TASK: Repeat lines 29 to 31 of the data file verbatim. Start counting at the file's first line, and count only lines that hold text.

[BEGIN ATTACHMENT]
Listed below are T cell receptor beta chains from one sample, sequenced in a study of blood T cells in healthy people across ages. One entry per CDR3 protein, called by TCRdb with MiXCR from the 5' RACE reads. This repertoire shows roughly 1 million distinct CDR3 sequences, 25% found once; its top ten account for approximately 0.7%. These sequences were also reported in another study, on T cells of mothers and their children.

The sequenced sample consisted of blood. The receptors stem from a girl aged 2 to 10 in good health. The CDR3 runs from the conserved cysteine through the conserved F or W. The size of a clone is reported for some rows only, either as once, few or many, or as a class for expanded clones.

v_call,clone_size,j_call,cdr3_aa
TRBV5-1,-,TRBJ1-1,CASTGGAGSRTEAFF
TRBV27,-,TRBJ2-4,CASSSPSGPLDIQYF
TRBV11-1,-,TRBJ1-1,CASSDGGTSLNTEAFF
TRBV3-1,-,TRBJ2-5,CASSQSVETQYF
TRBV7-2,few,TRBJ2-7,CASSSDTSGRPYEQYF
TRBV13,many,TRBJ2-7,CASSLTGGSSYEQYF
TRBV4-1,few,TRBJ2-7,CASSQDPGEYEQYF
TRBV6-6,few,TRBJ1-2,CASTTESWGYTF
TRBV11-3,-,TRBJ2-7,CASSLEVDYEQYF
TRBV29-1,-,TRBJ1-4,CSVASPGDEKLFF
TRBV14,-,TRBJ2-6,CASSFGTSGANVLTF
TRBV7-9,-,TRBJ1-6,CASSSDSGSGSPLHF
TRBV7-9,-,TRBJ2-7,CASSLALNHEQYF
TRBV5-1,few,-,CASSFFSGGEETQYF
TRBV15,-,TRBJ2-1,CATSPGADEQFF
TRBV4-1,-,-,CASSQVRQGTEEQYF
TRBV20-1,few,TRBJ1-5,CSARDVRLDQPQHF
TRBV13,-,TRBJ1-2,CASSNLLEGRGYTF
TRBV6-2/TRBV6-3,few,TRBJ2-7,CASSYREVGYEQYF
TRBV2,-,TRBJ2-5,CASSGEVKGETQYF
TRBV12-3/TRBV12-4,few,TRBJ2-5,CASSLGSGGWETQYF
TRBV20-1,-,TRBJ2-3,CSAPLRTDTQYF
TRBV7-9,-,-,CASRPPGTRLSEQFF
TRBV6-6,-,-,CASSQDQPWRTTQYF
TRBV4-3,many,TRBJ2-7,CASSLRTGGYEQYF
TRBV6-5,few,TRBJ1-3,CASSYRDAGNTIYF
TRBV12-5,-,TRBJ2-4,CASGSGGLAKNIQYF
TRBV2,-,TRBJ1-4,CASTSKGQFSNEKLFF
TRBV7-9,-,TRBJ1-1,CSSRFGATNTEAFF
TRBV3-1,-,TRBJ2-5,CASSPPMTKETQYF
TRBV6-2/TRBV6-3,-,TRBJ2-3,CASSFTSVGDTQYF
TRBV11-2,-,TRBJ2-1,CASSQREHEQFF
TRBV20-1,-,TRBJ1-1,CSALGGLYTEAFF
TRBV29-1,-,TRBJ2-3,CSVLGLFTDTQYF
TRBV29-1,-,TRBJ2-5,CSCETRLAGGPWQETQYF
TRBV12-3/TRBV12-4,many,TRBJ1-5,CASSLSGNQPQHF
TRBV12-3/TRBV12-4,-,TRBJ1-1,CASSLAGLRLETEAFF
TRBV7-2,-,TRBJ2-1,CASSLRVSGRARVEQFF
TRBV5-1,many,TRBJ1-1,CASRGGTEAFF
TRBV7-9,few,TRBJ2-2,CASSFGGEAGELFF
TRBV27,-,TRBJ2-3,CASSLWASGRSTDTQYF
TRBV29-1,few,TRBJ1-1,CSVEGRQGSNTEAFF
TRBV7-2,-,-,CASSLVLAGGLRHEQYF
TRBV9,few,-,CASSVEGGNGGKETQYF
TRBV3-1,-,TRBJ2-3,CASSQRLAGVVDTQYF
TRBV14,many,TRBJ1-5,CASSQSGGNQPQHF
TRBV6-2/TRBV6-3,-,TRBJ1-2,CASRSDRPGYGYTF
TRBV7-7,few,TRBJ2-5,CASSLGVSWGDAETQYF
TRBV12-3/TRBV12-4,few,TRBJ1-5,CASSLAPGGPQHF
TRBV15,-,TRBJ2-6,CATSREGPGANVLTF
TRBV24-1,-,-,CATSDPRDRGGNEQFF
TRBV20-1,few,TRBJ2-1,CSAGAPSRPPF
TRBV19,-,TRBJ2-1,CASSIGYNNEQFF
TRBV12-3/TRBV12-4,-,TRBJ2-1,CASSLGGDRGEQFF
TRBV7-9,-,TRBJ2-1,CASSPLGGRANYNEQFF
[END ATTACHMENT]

TRBV6-5,few,TRBJ1-3,CASSYRDAGNTIYF
TRBV12-5,-,TRBJ2-4,CASGSGGLAKNIQYF
TRBV2,-,TRBJ1-4,CASTSKGQFSNEKLFF